This article summarizes two terms, CAP and ACID of data storage, which are commonly mentioned in system design (see the full list of concepts in System Design Introduction For Interview).
ACID is the abbreviation of Atomicity, Consistency, Isolation and Durability. All these properties characterize a transaction, a logical unit grouping several reads and writes.
- Atomicity (sometimes called abortability): All operations in a transaction are either committed or aborted. The partial commit is not allowed.
- Consistency: Certain invariant statements about the data. It is more an application property.
- Isolation: Each transaction virtually views it as the only transaction running on the entire database. Globally, all transactions are viewed as serial given the context that multiple clients can concurrent access the same data.
- Durability: The data committed will not be forgotten regardless of hardware or software fault. This is usually implemented with non-volatile storage, write-ahead log, and replicated database.
Systems not meeting the ACID criteria are called BASE (Basically available, soft state and eventually consistency), which is a vague concept.
In practice, there is no one technique that can provide absolute guarantees. Not all Databases honor ACID properties. Most traditional relational DBs provide the transaction semantics, BEGIN TRANSACTION, …, COMMIT, but NoSQL DBs forfeit ACID for performance and scalability in late 2000s. Recently NoSQL DBs (MongoDB and DynamoDB) began to support transactions because the designer has noticed the pain to maintain two types of DBs for high-volume, zero-data-loss data use cases.
The complete isolation greatly hurt the performance. Writes blocking reads are common. There are two eaker isolation levels with better performance.
Read committed: the most basic level of transaction
- When reading from the database, you will only see data see data that has been committed.
- When writing to the database, you will only overwrite data that has been committed.
It can be implemented by requiring write and read operations to access a lock first. However, for read operations, a write lock may block multiple reads. A better design is to record both the old value and the value to be committed, and serve the read operations the old value when a write is undergoing.
The read committed still suffer from read skew. “Design Data-intensive Applications” Chapter 7 Figure 7–6 gives a good example of account invariant violation given read committed. Other common cases are read skews during longtime backups, analytic queries and integrity checks.
Snapshot isolation and repeatable read
Snapshot isolation and repeatable read solves the read skew problems. It built snapshots of all committed transactions at timepoints. Regarding implementation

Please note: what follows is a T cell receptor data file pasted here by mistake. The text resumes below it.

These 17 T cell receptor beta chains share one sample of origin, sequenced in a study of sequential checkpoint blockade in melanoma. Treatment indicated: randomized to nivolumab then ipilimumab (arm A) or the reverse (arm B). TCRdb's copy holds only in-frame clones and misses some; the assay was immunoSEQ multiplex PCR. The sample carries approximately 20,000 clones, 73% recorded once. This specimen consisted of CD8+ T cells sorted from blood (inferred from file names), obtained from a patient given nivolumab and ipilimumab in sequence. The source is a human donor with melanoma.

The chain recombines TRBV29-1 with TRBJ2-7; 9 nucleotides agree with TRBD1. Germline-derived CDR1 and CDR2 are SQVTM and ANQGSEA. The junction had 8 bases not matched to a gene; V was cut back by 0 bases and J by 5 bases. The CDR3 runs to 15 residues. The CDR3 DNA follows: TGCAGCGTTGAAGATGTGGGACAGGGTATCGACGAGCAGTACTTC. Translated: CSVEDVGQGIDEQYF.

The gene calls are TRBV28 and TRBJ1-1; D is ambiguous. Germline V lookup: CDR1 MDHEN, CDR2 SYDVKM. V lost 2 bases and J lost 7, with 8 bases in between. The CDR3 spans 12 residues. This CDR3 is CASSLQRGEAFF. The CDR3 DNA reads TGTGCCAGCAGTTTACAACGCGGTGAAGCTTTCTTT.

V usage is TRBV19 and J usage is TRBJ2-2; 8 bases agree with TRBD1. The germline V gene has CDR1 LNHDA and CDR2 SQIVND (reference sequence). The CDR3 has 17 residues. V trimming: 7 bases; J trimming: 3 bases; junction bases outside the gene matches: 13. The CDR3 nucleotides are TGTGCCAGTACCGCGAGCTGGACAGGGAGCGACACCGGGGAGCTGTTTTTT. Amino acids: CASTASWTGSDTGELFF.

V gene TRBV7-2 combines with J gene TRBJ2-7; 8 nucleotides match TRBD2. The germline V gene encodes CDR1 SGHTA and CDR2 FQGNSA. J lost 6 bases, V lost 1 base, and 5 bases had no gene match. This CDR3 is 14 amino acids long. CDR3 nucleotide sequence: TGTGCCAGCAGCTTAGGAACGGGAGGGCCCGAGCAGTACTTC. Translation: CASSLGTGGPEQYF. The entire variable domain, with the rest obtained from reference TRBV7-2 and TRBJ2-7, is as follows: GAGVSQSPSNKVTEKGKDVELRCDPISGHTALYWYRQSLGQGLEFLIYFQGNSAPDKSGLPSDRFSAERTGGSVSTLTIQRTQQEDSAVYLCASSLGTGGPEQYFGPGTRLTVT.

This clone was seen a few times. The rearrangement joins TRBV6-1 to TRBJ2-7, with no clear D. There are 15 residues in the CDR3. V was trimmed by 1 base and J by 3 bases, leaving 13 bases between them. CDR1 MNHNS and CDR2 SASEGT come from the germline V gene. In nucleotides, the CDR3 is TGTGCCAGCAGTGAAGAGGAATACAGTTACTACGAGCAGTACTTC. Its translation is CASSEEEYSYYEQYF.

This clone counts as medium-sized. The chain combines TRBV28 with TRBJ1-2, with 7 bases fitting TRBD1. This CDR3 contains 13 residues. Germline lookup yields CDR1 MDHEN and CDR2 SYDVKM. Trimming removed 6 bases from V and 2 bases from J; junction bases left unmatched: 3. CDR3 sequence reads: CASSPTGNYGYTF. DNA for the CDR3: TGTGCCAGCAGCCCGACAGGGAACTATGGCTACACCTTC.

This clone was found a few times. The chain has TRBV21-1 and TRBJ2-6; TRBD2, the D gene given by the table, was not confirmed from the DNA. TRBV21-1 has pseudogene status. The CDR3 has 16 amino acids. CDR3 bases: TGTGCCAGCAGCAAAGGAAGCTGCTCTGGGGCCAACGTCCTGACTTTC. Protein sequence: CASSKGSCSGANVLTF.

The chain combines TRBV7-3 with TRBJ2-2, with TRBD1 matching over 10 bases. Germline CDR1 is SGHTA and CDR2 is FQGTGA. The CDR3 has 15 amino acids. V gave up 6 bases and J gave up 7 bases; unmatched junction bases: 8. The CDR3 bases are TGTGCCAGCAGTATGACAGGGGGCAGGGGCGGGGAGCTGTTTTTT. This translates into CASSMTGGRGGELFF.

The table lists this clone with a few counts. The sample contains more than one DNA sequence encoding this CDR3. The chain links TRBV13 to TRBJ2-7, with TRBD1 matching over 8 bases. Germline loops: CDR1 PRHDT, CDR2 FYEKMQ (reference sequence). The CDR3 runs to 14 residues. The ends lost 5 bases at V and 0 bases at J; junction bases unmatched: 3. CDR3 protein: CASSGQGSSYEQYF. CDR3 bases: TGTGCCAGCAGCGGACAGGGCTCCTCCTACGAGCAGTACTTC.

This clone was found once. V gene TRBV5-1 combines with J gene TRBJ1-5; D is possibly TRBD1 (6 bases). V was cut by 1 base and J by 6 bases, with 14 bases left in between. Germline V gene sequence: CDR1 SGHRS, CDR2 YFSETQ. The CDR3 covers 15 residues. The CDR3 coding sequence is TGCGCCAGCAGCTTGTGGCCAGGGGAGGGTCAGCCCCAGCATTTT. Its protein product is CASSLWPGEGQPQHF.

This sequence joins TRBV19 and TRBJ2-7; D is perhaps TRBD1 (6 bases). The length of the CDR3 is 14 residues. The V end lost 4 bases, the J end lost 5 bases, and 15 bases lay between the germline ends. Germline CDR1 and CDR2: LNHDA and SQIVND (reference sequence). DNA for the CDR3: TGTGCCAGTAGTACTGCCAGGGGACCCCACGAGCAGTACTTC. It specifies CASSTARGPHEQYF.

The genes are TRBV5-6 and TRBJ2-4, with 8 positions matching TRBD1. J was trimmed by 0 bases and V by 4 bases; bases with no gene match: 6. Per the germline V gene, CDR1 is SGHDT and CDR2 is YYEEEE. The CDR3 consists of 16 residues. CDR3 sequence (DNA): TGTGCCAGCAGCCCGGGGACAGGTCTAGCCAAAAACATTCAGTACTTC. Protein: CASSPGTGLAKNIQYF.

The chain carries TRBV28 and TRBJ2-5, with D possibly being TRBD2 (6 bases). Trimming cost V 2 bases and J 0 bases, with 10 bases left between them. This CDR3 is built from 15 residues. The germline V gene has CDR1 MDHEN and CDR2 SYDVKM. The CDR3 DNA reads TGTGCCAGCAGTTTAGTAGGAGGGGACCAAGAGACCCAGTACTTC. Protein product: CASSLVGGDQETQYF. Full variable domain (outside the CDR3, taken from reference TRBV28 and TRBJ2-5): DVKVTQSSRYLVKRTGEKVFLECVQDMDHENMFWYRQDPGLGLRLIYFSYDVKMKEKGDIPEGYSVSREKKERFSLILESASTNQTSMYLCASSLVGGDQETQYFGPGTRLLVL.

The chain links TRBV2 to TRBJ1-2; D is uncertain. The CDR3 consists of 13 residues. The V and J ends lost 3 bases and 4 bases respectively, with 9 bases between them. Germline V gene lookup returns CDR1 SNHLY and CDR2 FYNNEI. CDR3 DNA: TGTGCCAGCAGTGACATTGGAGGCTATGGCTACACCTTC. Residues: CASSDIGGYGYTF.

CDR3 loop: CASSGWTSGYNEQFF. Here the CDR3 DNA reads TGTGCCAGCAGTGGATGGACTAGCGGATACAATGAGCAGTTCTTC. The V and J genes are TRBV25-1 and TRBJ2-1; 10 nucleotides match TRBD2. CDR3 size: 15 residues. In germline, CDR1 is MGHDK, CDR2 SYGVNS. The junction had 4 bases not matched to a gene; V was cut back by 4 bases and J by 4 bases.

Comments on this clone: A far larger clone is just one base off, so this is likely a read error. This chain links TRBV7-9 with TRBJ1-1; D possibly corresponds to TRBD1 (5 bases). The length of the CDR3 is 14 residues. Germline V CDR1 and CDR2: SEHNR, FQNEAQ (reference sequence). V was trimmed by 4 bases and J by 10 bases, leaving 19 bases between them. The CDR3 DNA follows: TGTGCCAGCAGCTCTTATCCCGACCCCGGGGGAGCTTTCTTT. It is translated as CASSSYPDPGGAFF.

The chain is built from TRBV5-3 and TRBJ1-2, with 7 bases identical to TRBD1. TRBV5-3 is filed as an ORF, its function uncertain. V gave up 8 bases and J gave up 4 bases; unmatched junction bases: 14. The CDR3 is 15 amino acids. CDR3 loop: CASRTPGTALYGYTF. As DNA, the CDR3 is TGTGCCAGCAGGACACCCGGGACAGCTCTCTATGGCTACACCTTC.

- for write, a transaction needs to access a lock for write.
- for read, no lock is required.
- the database stores multiple committed versions at certain time points, identified by a transaction ID, and only serves the latest snapshot when there is no in-progress transaction before that time point.
CAP is the abbreviation of Consistency, Availability and Partition tolerance in the context of networked shared-data systems.
- Consistency: Every read receives the most recent write or an error
- Availability: Every request receives a (non-error) response, without the guarantee that it contains the most recent write
- Partition tolerance: The system continues to operate despite an arbitrary number of messages being dropped (or delayed) by the network nodes
The theorem is any network shared-data systems can achieve at most 2 of 3 properties. As in the distributed network environment the partition tolerance is inevitable, designers have to choose between consistency and availability. The definition is simple, but there are many subtle issues behind the theorem.
The paper “CAP Twelve Years Later” thinks CAP theorem is misleading in practice, because in reality the trade-off of Consistency and Availability is in a continuous range between 0 to 100% instead of binary, and the trade-off can happen at very finer granularity such as operation level.
When to choose A and how to implement it?
The availability is favored when scalability of the data storage is required while the loss of data integrity is allowed. Most large-scale non-critical web services are in the case. For high availability systems, eventual consistency is usually guaranteed, which means the inconvergence of two nodes will be resolved at a certain future timepoint, without a deadline. This is a liveness but not a safety guarantee.
When to choose C and how to implement it?
Consistency is favored in critical situations like financial services. It is a severe event when the bank accounts do not align after a wired transfer because of inconsistency. There are three levels of consistency that are stronger than eventual consistency.
- Linearizability (atomic consistency, immediate consistency): the strongest level that guarantees the value read is the most recent. If concurrency writes and reads happen, it is guaranteed once a client’s read returns the new value, all subsequent reads will also return the new value. It can be implemented by Consensus Algorithms, e.g. ZooKeeper or etcd.
- Ordering Guarantees: guarantees the causality of the reads and writes. Compared to the total order linearizability, the ordering guarantee is a partial order.
- Sequence number ordering: a weaker guarantee that only guarantees the data storage is consistent with the timeline that a certain read happens after a certain write. It can be implemented by a sequence number or logical timestamp.
Consistency comes with cost. The stronger the consistency model is, the worse the performance is.
See more details in “Design Data-intensive Applications” Chapter 9.